Jonathan Salant for NJ.com.
Sean Spicer’s visit to Trump Tower on Election Night looms large as a federal judge decides whether to end Republican National Committee’s 35-year restriction on its voter activities in a case that began with a New Jersey election.
A court-sanctioned agreement limiting GOP activities targeting minority voters, known as a consent decree, is scheduled to end Friday unless U.S. District Court Judge John Michael Vazquez decides to extend it.
Before he rules, Vazquez agreed to let Democratic National Committee lawyers question Spicer, the former White House press secretary, about his Election Night activities.
The case comes as President Donald Trump claimed without evidence that millions of people voted illegally in the 2016 election and formed a commission to examine voter fraud, which studies have shown is virtually non-existent.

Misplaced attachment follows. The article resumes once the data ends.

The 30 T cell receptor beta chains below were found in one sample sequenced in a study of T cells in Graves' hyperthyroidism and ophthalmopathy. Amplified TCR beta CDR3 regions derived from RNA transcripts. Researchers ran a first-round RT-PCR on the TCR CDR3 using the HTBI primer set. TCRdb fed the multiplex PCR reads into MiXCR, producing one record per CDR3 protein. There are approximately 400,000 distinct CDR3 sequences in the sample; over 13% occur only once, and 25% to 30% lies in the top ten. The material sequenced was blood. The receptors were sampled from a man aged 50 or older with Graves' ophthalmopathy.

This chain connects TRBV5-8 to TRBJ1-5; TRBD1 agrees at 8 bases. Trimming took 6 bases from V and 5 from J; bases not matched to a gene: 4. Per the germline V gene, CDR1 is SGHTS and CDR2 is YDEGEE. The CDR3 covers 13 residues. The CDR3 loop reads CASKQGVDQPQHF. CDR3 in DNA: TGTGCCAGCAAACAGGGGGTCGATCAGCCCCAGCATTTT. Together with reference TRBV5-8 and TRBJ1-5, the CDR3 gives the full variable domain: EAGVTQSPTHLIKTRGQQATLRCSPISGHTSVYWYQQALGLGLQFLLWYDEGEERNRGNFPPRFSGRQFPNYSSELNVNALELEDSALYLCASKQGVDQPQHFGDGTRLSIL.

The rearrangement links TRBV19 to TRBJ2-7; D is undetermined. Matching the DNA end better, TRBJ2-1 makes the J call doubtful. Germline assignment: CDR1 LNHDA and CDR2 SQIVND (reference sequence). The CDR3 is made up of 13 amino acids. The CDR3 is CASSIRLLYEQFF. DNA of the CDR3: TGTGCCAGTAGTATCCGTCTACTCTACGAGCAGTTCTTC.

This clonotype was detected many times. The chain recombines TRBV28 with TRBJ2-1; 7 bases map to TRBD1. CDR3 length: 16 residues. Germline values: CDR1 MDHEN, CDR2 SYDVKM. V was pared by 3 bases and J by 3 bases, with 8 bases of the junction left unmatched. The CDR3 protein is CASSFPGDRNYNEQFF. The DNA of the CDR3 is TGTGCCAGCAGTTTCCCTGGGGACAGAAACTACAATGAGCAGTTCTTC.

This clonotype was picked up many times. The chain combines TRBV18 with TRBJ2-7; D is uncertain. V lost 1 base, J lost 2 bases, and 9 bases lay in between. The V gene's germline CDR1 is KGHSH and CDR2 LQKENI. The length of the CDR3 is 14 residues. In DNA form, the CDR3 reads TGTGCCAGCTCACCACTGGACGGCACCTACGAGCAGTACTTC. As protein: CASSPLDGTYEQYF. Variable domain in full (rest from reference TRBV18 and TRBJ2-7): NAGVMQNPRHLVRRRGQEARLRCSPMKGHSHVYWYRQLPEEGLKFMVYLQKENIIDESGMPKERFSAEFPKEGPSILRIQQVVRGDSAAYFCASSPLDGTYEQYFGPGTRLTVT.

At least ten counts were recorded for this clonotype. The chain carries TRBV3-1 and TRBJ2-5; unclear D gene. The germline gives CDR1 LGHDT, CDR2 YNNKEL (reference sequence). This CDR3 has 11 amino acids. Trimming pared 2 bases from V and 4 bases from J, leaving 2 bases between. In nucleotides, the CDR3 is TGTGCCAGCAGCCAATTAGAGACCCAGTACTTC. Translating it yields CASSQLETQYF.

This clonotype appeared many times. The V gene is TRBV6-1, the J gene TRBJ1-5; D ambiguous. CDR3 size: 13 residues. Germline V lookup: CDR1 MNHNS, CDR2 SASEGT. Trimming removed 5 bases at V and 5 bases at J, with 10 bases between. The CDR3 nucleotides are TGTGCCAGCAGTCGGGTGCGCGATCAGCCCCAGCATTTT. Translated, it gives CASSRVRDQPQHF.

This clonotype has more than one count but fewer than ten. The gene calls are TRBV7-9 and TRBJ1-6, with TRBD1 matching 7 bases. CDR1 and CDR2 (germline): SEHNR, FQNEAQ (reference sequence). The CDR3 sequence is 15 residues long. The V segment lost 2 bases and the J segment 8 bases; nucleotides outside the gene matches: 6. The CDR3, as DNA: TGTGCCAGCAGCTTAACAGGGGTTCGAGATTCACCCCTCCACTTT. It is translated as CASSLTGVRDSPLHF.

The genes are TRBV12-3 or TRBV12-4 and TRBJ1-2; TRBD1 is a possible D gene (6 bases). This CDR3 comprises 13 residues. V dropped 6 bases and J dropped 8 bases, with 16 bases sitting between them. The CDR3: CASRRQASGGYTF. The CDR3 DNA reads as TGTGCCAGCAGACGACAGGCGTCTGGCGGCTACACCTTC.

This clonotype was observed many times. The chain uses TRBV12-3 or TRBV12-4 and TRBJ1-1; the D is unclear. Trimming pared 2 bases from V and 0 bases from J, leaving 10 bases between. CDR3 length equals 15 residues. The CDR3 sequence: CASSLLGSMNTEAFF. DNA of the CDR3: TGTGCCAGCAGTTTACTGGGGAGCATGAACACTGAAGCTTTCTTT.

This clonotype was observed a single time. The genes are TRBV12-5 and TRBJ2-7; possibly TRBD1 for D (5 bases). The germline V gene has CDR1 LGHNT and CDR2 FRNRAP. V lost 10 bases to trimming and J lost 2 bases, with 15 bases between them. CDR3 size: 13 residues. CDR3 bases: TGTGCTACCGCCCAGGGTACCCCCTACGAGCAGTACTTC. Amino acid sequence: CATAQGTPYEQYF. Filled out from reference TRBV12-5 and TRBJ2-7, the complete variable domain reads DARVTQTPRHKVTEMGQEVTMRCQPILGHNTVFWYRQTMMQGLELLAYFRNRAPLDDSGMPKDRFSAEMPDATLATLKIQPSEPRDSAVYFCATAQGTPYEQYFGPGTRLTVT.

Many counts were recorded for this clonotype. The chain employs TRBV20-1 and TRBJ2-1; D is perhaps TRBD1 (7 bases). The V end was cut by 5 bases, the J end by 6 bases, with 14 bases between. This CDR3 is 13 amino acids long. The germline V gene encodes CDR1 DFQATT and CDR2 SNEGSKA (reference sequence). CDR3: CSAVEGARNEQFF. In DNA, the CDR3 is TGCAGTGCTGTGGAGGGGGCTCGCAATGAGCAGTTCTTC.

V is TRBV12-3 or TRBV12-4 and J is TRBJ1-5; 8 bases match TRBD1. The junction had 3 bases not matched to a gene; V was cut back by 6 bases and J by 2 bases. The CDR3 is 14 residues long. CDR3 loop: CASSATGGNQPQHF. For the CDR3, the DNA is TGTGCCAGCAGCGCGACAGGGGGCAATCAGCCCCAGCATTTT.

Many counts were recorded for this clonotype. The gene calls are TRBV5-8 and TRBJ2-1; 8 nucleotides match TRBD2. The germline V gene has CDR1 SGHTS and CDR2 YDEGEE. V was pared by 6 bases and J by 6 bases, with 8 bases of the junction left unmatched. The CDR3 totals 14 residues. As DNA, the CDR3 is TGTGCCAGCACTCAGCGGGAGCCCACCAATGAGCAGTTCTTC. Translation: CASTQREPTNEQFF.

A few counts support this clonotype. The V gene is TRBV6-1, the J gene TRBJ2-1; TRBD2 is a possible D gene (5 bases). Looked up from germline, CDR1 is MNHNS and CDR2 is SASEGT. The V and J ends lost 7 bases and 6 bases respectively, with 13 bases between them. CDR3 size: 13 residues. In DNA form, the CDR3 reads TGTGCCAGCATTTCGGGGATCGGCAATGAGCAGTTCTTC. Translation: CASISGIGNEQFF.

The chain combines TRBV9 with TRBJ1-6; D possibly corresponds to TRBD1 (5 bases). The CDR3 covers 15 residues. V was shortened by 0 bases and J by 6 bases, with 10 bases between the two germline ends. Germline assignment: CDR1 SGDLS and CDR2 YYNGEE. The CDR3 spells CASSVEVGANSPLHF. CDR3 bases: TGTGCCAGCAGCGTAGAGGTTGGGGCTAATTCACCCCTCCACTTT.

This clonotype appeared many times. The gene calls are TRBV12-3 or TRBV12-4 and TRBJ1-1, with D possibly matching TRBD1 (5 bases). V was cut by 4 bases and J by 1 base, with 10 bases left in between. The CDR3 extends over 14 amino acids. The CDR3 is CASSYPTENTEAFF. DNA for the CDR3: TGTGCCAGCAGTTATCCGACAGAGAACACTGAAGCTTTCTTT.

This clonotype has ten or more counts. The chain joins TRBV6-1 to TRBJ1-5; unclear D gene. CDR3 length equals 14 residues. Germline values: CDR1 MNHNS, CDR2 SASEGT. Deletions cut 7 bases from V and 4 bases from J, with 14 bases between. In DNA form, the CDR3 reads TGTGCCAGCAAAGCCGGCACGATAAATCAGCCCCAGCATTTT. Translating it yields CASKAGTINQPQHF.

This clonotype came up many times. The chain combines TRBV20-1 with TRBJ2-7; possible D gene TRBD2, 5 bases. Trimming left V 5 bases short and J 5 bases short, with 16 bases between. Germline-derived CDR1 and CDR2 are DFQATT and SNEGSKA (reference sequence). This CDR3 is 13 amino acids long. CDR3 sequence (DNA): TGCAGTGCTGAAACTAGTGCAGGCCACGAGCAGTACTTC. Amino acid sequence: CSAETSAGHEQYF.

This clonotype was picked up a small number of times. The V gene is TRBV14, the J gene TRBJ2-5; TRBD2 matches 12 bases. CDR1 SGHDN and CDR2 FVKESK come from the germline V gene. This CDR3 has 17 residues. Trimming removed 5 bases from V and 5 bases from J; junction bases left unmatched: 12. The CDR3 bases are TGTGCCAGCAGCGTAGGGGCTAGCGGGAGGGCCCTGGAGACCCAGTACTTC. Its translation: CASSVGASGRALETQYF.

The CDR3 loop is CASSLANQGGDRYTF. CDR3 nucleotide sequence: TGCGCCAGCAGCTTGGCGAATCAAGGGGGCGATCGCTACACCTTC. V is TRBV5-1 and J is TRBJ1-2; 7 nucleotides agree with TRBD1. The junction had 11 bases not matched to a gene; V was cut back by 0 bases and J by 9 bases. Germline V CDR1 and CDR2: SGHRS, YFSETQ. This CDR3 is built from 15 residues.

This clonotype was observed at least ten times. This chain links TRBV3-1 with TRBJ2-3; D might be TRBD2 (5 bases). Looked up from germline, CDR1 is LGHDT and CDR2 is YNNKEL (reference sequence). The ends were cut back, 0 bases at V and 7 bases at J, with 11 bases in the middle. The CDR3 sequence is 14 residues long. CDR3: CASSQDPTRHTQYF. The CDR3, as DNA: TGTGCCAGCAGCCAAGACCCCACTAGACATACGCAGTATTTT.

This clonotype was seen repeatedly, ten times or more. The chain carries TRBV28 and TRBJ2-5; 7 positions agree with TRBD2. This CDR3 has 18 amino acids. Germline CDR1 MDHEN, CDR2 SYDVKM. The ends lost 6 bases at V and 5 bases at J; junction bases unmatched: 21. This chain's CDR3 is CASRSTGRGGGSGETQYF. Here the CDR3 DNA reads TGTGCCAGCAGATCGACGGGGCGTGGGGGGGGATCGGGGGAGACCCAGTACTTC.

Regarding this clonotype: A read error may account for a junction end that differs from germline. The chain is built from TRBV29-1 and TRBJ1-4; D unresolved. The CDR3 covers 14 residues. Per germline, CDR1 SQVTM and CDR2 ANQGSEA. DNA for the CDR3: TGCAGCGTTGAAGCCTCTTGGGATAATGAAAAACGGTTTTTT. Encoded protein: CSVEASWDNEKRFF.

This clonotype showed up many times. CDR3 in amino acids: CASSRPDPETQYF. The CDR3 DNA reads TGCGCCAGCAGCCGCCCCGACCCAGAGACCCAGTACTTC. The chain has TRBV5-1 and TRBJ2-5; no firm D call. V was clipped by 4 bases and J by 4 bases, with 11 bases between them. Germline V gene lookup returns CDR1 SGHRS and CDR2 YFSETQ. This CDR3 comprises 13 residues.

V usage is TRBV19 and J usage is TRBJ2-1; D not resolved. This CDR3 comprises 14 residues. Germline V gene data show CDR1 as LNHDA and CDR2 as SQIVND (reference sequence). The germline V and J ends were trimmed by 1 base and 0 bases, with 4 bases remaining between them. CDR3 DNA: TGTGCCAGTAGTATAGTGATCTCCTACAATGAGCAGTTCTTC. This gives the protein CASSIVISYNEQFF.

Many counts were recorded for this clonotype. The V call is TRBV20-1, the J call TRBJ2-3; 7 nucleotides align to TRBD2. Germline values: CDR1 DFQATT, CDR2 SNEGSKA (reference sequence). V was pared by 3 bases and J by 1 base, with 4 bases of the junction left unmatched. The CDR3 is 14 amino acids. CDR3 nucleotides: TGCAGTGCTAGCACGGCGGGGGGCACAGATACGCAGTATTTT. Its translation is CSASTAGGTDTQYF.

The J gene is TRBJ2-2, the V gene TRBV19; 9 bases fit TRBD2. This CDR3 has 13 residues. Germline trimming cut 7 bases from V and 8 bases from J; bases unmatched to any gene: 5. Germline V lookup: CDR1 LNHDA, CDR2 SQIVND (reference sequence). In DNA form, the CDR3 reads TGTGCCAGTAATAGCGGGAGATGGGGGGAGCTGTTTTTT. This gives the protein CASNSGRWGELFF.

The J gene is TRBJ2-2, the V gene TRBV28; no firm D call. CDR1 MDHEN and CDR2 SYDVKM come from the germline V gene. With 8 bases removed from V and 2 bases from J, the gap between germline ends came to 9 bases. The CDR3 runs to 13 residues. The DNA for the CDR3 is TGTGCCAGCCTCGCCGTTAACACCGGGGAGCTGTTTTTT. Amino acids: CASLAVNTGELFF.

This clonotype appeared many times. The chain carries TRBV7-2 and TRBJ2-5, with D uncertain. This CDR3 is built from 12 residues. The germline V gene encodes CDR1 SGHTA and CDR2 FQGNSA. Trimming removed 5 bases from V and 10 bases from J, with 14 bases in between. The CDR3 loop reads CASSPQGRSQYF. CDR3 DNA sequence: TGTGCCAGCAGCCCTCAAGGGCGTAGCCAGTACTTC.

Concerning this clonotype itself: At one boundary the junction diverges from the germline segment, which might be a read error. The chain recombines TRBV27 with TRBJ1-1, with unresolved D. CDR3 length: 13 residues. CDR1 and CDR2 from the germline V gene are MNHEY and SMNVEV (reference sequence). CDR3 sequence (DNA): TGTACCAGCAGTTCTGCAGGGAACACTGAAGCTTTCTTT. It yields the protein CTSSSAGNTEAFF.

“I would not have worried about the RNC engaging in conduct that would count as voter suppression,” said election law expert Rick Hasen, a professor of law and political science at the University of California, Irvine. “But with Trump leading Republicans, who knows? He’s made unfounded claims of massive voter fraud a key part of his political strategy. So I’m worried.”
U.S. Sen. Cory Booker, D-N.J., who called Trump’s Presidential Advisory Commission on Election Integrity “a thinly veiled voter suppression effort” and has introduced legislation to end the panel, said the consent decree should continue.